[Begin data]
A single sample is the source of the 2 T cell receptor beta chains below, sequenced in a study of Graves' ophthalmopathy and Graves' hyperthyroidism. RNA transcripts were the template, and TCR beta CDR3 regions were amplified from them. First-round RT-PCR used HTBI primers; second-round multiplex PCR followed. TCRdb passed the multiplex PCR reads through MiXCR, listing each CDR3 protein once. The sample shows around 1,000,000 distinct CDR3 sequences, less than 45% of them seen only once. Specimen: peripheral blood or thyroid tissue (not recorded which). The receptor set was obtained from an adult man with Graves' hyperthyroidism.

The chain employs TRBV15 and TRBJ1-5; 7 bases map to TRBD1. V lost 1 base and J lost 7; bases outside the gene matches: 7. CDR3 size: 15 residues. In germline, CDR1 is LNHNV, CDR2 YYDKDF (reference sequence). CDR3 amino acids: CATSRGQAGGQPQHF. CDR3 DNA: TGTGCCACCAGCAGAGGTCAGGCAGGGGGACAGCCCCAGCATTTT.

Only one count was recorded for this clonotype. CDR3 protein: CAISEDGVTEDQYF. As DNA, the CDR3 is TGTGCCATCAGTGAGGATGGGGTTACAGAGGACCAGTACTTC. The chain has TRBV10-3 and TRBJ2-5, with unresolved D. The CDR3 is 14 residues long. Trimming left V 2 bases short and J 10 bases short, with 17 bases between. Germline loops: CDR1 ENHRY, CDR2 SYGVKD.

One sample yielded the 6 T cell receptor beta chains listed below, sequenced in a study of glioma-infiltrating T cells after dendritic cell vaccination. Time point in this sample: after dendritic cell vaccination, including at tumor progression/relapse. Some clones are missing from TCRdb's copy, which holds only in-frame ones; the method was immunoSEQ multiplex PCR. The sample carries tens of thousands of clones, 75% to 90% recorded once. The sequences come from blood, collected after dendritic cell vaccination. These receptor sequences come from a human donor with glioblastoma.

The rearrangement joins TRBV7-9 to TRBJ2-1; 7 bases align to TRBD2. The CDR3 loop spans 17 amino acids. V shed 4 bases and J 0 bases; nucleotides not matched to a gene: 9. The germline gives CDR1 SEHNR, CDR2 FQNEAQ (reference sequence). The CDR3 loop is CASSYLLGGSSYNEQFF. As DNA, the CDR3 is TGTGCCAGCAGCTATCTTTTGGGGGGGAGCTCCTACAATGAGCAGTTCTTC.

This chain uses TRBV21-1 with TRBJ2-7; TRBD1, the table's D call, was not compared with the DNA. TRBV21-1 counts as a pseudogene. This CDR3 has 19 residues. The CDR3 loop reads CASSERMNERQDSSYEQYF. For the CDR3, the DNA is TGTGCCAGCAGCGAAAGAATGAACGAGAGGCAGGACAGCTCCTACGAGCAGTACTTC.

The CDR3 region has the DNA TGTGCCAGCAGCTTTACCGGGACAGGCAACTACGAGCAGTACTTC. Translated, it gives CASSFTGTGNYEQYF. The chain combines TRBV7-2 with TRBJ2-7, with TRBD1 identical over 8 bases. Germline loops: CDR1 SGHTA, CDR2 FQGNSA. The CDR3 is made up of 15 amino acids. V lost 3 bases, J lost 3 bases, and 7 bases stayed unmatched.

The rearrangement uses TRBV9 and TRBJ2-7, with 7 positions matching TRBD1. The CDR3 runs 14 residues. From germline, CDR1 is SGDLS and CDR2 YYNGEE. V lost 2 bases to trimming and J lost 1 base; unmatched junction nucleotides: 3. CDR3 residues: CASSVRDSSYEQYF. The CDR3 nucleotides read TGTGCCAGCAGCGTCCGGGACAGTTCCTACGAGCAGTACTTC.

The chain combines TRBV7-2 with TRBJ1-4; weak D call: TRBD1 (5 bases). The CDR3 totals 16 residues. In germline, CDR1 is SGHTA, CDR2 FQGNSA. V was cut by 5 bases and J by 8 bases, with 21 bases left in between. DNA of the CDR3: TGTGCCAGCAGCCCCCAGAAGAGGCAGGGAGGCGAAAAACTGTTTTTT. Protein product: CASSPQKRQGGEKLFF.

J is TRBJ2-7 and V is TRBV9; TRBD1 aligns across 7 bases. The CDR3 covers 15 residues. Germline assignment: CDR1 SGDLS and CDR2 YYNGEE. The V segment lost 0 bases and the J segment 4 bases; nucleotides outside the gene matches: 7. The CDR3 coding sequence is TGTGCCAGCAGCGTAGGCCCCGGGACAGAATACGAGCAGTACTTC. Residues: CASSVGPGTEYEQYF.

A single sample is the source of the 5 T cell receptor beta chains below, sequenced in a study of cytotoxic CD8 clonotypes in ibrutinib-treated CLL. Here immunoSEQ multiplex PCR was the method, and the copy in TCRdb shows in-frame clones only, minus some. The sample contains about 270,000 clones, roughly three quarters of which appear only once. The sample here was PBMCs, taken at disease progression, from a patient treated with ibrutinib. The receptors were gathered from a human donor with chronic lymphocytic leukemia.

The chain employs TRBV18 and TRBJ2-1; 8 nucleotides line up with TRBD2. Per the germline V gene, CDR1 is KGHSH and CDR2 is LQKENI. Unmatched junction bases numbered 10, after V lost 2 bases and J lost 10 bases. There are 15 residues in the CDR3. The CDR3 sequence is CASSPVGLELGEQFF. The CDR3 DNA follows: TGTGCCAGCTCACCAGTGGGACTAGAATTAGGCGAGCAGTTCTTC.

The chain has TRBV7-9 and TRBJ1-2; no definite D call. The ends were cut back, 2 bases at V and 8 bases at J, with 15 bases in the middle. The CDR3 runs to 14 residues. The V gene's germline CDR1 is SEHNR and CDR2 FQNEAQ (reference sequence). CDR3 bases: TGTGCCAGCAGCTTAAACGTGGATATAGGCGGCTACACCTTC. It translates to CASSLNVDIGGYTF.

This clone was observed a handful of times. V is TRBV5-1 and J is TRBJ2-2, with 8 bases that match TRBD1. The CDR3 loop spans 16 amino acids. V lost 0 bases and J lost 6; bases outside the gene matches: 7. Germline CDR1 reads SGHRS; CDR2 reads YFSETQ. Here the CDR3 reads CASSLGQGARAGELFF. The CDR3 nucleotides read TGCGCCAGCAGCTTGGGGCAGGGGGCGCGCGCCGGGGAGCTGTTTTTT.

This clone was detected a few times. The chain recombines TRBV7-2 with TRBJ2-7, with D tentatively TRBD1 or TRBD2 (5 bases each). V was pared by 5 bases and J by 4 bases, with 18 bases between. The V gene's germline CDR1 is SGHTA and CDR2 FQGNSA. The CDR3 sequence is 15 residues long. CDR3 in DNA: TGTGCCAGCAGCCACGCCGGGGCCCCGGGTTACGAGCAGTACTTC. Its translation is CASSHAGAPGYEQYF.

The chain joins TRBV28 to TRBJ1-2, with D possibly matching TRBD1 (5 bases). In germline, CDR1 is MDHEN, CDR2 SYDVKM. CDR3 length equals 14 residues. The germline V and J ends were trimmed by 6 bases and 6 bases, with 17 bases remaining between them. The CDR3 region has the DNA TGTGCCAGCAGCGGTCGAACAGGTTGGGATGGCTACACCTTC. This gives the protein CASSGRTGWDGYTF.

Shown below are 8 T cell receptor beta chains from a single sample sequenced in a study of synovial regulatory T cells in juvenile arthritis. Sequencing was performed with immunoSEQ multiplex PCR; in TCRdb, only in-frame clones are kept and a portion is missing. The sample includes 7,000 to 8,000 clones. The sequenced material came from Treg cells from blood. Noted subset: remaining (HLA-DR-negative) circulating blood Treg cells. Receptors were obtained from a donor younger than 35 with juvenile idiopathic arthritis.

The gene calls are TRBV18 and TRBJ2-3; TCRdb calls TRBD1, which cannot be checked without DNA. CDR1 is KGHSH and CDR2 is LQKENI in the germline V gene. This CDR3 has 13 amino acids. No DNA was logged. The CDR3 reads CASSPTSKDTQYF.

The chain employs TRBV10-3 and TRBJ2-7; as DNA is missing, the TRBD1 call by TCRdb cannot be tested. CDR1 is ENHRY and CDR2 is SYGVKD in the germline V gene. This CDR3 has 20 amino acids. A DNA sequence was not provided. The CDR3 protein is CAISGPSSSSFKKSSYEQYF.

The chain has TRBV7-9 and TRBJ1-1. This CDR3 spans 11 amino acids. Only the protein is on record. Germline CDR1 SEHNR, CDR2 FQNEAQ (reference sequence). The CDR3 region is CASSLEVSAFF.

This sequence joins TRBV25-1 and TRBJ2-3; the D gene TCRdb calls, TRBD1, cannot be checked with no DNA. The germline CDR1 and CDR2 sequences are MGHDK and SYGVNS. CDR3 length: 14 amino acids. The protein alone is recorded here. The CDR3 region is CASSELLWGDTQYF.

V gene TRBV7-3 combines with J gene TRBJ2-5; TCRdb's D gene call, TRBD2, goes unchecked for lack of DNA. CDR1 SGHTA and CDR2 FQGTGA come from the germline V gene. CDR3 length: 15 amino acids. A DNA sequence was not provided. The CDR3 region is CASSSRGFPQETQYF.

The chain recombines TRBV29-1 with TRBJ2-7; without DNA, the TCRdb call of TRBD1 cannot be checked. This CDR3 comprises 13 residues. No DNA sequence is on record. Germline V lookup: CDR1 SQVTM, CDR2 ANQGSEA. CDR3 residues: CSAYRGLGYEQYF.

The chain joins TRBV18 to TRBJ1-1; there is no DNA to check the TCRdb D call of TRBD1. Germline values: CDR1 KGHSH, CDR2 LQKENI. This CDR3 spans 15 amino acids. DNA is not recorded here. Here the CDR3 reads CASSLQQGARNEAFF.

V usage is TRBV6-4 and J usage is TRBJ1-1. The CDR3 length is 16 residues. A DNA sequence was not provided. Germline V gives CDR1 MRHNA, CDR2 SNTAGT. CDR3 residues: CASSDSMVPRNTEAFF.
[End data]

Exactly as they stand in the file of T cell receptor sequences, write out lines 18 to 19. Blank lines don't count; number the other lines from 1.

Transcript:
The gene calls are TRBV18 and TRBJ2-3; TCRdb calls TRBD1, which cannot be checked without DNA. CDR1 is KGHSH and CDR2 is LQKENI in the germline V gene. This CDR3 has 13 amino acids. No DNA was logged. The CDR3 reads CASSPTSKDTQYF.

The chain employs TRBV10-3 and TRBJ2-7; as DNA is missing, the TRBD1 call by TCRdb cannot be tested. CDR1 is ENHRY and CDR2 is SYGVKD in the germline V gene. This CDR3 has 20 amino acids. A DNA sequence was not provided. The CDR3 protein is CAISGPSSSSFKKSSYEQYF.